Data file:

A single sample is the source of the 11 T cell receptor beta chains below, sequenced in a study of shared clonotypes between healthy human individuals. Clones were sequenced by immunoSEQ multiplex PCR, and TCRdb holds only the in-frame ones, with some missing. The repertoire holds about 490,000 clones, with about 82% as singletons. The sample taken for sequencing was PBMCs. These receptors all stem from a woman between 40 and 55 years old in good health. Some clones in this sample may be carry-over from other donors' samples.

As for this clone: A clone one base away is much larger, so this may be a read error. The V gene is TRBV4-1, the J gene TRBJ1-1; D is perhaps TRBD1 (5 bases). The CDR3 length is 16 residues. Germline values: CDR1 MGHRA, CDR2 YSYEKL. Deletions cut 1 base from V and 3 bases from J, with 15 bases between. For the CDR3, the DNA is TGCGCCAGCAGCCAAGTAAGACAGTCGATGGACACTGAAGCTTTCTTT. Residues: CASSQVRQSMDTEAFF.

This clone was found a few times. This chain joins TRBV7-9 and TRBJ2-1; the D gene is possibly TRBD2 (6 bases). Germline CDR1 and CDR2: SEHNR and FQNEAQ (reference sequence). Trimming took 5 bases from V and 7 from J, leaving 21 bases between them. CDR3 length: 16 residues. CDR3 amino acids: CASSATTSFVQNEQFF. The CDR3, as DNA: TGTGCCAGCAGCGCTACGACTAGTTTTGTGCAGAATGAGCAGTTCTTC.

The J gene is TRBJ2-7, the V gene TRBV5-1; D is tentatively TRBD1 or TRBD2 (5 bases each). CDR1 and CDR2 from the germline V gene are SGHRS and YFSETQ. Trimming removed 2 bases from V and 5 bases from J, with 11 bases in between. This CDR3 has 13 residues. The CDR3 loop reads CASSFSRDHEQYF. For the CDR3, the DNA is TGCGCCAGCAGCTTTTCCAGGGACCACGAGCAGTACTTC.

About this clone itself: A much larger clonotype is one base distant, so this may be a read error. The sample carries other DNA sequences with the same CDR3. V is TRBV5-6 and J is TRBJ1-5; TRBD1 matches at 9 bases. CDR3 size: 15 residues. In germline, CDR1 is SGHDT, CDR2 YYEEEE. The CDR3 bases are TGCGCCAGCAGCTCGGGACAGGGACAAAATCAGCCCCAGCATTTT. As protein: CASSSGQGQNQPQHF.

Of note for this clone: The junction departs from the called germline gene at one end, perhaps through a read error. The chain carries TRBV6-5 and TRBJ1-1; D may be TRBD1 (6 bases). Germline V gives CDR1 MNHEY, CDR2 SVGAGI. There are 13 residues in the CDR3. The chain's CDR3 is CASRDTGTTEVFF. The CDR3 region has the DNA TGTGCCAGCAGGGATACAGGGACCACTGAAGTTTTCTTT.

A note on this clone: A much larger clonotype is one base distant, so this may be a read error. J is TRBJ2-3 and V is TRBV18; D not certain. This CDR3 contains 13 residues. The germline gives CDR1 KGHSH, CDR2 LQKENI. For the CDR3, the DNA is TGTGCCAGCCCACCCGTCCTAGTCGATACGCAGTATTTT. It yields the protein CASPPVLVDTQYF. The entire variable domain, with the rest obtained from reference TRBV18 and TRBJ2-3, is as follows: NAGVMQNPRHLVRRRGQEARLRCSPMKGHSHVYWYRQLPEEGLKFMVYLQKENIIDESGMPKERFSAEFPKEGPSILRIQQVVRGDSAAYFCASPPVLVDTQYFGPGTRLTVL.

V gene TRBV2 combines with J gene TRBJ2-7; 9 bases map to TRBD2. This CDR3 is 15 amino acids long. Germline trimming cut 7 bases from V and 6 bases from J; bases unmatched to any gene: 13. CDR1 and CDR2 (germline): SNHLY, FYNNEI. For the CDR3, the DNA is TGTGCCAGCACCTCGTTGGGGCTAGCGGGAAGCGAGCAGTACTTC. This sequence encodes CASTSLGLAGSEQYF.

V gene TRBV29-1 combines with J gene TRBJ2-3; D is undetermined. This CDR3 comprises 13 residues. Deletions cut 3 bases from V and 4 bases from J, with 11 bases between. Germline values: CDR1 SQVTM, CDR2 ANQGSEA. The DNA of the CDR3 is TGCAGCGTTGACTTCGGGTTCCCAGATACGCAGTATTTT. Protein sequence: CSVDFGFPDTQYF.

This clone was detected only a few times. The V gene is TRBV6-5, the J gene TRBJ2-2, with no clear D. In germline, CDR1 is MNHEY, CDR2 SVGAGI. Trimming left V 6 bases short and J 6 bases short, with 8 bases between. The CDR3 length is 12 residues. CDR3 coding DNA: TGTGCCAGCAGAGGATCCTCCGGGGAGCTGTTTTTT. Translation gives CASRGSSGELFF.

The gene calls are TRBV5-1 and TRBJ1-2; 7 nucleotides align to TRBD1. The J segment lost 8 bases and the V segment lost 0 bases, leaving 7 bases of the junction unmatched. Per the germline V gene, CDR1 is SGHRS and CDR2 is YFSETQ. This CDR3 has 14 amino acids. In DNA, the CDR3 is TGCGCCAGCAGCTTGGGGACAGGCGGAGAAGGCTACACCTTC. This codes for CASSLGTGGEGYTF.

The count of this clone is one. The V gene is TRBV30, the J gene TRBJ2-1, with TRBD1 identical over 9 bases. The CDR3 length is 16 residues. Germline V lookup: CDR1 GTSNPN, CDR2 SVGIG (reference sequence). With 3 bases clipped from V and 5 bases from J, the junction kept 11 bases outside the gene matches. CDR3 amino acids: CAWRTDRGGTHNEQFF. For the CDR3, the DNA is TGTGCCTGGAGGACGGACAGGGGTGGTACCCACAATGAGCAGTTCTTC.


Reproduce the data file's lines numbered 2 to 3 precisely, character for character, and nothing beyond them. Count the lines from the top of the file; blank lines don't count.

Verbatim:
As for this clone: A clone one base away is much larger, so this may be a read error. The V gene is TRBV4-1, the J gene TRBJ1-1; D is perhaps TRBD1 (5 bases). The CDR3 length is 16 residues. Germline values: CDR1 MGHRA, CDR2 YSYEKL. Deletions cut 1 base from V and 3 bases from J, with 15 bases between. For the CDR3, the DNA is TGCGCCAGCAGCCAAGTAAGACAGTCGATGGACACTGAAGCTTTCTTT. Residues: CASSQVRQSMDTEAFF.

This clone was found a few times. This chain joins TRBV7-9 and TRBJ2-1; the D gene is possibly TRBD2 (6 bases). Germline CDR1 and CDR2: SEHNR and FQNEAQ (reference sequence). Trimming took 5 bases from V and 7 from J, leaving 21 bases between them. CDR3 length: 16 residues. CDR3 amino acids: CASSATTSFVQNEQFF. The CDR3, as DNA: TGTGCCAGCAGCGCTACGACTAGTTTTGTGCAGAATGAGCAGTTCTTC.